Honda announces autonomous vehicle ecosystem at CES 2017

Honda unveiled a new self-driving concept at the Consumer Electronics Show (CES) 2017 in Las Vegas, called the Cooperative Mobility Ecosystem.

The ecosystem aims to “connect the power of artificial intelligence, robotics and big data to transform the mobility experience,” providing drivers with a selection of entertainment systems while the car takes them to their destination.

See Also: Another automaker talks with Google to build self-driving vehicles

Honda previewed an “electric automated mini-vehicle concept” that will utilize parts of the open ecosystem. The vehicle be able to communicate with other vehicle-to-vehicle connected cars and smart city infrastructure, reducing traffic congestion and improving road safety for pedestrians.

Visa, DreamWorks Animation, and startups in Honda’s Xcelerator innovation program have announced collaborations to build productivity and entertainment experiences. The automaker’s Silicon Valley Lab will become an incubator for some startup projects.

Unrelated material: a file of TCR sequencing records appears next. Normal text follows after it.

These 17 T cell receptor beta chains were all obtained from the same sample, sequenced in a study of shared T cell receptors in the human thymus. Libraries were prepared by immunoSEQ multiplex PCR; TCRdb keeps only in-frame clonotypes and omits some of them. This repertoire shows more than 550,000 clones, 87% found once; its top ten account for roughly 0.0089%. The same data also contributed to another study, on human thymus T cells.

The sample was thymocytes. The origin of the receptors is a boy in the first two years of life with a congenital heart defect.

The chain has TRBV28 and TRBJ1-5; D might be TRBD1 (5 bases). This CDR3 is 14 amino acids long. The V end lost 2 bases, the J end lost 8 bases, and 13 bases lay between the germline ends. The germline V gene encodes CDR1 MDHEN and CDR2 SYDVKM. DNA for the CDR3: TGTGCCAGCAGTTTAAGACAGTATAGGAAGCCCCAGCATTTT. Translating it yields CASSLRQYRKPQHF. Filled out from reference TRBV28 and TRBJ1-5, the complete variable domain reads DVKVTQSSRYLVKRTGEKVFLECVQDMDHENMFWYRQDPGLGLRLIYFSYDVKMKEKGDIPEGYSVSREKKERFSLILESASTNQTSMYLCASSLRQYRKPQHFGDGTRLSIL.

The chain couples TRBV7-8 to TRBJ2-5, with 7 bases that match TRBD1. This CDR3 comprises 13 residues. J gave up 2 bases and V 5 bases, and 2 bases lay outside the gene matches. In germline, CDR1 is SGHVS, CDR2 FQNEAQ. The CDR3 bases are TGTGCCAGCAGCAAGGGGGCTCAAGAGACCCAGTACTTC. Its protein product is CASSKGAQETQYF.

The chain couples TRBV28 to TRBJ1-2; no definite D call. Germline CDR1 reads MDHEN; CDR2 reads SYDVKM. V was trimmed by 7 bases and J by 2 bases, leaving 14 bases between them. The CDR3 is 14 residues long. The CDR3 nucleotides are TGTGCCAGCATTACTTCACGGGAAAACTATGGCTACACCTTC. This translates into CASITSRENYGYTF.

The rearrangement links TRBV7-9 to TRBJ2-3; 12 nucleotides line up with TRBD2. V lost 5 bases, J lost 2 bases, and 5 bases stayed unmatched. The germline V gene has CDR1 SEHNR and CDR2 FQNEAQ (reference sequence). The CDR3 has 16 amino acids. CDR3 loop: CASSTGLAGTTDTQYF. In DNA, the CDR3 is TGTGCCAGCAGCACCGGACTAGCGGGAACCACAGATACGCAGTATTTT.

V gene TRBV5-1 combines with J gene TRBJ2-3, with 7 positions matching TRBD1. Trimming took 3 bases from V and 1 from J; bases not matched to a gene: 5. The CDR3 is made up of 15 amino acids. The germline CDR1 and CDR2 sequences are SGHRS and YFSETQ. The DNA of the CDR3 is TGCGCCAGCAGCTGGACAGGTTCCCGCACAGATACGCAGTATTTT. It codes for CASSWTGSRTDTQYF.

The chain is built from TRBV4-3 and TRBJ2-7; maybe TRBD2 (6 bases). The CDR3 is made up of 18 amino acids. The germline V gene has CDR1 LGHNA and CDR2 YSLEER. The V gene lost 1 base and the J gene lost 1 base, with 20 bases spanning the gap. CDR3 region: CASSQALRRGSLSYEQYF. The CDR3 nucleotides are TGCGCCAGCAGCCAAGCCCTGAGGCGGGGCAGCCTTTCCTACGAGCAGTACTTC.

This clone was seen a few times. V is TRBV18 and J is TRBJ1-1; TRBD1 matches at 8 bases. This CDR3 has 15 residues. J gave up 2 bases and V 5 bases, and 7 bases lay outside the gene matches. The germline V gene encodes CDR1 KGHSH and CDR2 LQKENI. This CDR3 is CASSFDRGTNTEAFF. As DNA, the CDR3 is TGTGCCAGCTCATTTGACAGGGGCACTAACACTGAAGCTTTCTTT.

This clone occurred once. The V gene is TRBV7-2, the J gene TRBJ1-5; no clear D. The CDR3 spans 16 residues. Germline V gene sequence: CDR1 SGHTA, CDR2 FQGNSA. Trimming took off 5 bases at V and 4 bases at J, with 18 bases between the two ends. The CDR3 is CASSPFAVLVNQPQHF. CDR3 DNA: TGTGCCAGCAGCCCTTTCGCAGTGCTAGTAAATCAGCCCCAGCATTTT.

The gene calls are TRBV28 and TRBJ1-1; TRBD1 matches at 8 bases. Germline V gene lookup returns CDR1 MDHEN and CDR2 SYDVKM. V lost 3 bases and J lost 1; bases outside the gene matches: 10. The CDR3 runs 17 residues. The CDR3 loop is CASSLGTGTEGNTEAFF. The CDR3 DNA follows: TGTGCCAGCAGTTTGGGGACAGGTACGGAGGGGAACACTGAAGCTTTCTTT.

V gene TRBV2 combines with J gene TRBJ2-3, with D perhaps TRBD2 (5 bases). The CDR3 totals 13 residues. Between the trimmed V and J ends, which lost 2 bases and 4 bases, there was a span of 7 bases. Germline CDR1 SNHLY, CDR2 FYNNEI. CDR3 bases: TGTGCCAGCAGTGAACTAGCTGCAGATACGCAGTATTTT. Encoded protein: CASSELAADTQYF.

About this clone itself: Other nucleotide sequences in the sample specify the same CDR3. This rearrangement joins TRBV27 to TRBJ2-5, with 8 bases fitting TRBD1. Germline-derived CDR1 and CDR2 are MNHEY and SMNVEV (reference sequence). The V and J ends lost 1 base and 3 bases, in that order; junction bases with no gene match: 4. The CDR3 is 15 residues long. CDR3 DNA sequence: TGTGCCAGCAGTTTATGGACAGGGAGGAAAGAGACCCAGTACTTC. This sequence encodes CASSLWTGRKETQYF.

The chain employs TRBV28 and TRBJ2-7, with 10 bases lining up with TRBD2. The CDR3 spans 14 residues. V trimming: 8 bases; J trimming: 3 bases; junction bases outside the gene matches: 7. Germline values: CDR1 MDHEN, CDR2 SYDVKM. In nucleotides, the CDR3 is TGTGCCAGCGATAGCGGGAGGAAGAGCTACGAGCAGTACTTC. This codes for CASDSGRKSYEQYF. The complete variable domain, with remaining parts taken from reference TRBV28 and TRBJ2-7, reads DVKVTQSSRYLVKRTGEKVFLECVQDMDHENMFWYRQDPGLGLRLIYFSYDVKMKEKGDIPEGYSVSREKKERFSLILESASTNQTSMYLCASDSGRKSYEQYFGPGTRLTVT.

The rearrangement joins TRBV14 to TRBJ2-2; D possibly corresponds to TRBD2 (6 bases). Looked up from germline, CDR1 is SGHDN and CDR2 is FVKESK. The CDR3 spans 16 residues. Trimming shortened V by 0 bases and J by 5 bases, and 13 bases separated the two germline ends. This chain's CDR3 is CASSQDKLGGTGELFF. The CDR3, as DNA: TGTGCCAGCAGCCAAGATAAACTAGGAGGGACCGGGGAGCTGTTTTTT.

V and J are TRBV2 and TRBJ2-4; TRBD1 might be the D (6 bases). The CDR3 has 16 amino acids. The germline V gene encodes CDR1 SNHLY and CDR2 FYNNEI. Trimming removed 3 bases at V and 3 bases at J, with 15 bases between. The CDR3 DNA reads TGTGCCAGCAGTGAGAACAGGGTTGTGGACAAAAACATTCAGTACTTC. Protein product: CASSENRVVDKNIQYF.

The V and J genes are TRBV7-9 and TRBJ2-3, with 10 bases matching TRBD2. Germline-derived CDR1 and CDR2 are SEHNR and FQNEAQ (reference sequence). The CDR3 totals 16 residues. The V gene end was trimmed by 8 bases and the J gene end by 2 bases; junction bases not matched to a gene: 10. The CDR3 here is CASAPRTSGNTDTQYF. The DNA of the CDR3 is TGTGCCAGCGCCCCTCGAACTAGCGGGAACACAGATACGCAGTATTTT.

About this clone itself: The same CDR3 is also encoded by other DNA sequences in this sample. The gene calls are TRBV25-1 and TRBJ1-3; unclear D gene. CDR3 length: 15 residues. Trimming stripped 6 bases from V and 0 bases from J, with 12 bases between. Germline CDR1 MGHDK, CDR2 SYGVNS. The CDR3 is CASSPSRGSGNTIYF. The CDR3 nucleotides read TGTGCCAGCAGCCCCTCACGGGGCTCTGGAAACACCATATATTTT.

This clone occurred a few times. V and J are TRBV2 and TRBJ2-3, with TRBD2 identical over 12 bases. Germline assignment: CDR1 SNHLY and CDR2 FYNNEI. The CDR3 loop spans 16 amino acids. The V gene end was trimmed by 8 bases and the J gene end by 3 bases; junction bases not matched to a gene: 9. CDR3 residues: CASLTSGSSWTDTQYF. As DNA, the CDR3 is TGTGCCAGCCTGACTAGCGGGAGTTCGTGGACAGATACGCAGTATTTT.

Honda wants to feel you, man

Honda plans to build an “emotion engine” for drivers, which will use artificial intelligence to understand a consumer’s problems and offer in-vehicle solutions. The automaker did not say who it was working with to build the AI personal assistant.

“Since our founding, Honda has focused on creating technologies that help people,” said Yoshiyuki Matsumoto, president & CEO of Honda R&D. “Our goal is to showcase a future technology path that results in a redefined mobility experience.”

Honda also announced a self-balancing motorcycle at CES 2017, able to keep its balance without stabilizers. The motorcycle is in concept stage, but could be pushed to a commercial motorcycle in the near future.

This year’s CES has been awash in autonomous car news, with Hyundai announcing a planned cheaper autonomous car, Ford advancing its autonomous fleet production timelines, Faraday Future’s autonomous debut/stumble and BMW demonstrating its connected technology by letting editorial teams — like us here at ReadWrite — take a new 5 Series for a self-driven spin on the highway.

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